Since the emergence of the two-year old bug in OpenSSL (a.k.a. Hearbleed), many companies are rushing to repair the damage done by a supposed accidental invalidation by German open-sourcer, Robin Seggelmann. Conspiracy theorists suggest that Seggelmann might have done it with malicious intent or had been paid by a secret arm of some government to inject a fissure in the security of the Internet for spying. Others have used the revelation as a means to discredit the open source movement. And, still others just think Seggelmann was lazy.
Whatever the true case, the impact of Heartbleed is far reaching. Thousands of products are affected and vendors are working hard to identify problems and issue fixes.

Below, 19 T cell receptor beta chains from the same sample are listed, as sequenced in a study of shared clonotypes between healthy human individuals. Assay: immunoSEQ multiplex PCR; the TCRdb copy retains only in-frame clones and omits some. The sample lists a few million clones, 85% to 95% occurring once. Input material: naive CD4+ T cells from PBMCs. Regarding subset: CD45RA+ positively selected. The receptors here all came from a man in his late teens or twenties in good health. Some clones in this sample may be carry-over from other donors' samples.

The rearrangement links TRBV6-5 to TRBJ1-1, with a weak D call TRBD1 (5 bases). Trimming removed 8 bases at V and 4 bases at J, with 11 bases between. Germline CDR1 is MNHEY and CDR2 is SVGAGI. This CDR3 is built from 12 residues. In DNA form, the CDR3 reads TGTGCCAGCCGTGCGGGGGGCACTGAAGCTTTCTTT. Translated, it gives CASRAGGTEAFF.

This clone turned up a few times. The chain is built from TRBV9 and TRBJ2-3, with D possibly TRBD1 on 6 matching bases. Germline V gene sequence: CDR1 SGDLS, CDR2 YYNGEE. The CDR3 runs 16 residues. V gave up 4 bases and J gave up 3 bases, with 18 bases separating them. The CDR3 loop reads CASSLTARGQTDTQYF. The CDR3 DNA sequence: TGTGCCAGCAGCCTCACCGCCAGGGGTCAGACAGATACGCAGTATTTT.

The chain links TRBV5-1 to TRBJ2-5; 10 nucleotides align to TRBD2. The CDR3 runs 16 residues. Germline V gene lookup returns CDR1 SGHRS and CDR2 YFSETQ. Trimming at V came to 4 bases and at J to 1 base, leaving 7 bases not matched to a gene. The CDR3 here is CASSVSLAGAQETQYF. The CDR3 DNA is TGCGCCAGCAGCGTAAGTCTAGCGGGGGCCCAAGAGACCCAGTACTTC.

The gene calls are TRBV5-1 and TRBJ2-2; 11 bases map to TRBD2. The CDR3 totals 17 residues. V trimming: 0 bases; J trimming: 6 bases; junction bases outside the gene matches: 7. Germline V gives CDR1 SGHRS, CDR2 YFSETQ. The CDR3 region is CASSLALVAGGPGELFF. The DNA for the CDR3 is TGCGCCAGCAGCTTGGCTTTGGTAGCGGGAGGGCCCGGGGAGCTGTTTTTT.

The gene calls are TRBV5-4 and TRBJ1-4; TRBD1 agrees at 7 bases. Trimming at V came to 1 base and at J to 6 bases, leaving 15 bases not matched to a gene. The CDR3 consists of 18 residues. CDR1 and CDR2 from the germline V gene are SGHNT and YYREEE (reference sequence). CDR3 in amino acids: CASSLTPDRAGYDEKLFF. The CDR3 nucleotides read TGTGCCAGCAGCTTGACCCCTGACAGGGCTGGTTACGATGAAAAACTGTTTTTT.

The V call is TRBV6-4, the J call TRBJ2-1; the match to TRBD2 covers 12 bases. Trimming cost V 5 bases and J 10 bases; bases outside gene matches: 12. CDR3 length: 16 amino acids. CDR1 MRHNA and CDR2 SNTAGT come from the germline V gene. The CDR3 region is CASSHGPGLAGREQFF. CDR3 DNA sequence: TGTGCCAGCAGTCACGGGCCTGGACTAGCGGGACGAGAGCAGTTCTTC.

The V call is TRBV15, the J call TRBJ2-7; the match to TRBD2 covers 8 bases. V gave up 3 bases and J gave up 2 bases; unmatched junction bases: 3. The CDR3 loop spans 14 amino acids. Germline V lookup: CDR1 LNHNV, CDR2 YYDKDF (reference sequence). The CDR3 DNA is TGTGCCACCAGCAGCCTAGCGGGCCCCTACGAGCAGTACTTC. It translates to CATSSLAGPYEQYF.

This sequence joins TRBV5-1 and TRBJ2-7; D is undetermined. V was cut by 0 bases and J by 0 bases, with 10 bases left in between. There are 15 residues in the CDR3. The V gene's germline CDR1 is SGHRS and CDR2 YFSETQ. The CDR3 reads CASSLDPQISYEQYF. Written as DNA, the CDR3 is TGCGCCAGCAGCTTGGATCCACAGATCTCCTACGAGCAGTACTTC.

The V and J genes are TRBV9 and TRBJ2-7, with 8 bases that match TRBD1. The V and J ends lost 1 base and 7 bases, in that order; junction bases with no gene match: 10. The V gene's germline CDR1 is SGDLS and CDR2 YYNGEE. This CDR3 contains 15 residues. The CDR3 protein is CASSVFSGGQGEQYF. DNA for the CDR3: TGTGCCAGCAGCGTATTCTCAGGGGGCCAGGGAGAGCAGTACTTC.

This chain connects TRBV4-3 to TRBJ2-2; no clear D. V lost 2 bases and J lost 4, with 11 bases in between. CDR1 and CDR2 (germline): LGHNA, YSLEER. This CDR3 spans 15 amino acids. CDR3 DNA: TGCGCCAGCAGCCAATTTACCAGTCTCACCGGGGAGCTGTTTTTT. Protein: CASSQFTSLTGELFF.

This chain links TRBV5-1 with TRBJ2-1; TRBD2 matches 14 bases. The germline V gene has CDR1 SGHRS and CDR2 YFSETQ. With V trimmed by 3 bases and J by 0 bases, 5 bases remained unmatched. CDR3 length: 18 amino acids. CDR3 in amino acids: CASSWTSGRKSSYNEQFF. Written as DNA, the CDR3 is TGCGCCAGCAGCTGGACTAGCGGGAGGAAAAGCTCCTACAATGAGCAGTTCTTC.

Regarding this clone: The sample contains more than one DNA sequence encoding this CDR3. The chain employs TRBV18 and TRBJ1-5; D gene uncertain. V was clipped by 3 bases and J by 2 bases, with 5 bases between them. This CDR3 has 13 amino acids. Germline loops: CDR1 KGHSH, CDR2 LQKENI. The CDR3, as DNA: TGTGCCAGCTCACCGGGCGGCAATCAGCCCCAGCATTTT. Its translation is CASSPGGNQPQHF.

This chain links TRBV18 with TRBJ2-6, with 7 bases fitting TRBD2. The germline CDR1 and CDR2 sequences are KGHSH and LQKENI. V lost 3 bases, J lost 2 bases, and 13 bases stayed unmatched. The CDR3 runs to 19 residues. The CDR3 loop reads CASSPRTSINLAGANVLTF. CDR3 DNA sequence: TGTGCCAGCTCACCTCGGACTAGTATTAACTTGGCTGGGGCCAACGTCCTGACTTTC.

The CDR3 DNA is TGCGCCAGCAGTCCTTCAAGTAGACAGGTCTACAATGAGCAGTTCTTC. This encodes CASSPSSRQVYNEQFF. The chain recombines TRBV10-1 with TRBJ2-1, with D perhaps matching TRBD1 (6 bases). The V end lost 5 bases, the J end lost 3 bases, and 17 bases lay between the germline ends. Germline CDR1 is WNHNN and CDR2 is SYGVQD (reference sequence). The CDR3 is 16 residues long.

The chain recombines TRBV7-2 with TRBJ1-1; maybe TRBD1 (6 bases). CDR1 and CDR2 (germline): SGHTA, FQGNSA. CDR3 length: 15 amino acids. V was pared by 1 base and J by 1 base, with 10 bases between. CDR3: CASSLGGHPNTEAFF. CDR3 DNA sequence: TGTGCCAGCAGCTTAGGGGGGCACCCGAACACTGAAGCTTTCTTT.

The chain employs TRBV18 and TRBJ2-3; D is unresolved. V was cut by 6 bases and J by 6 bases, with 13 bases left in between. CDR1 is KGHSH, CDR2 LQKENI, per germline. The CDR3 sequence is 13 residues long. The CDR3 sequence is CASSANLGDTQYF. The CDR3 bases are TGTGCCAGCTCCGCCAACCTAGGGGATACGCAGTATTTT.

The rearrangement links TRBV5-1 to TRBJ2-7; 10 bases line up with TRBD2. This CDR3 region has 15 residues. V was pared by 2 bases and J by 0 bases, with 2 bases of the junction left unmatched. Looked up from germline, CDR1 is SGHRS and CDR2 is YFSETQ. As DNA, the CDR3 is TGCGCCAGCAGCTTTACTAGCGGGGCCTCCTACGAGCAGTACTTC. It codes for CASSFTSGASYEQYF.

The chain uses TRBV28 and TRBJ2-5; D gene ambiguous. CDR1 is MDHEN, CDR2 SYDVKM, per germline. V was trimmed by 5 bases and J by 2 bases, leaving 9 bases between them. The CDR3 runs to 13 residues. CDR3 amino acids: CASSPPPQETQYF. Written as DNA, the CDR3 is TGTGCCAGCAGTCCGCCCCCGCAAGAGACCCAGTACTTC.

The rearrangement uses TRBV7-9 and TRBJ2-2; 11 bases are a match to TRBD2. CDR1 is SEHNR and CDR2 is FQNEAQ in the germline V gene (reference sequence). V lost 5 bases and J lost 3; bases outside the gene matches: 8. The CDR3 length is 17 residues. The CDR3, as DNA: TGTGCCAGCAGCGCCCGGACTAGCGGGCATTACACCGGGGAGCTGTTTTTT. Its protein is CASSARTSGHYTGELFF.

One of the more popular vendors with deep industry impact, VMware, has detailed all of the company's applications that are affected by the OpenSSL integration. A new security advisory (accompanied by a formal KB article 2076225), lists out the 25 products that are waiting for fixes and the page will be updated as patches become available.
Per the advisory, VMware will be rolling out updates throughout this week, hoping to secure all known vulnerable products by April 19th.
Microsoft has stated that the majority of its services are safe from Heartbleed. Microsoft uses its own security layer instead of the open source version.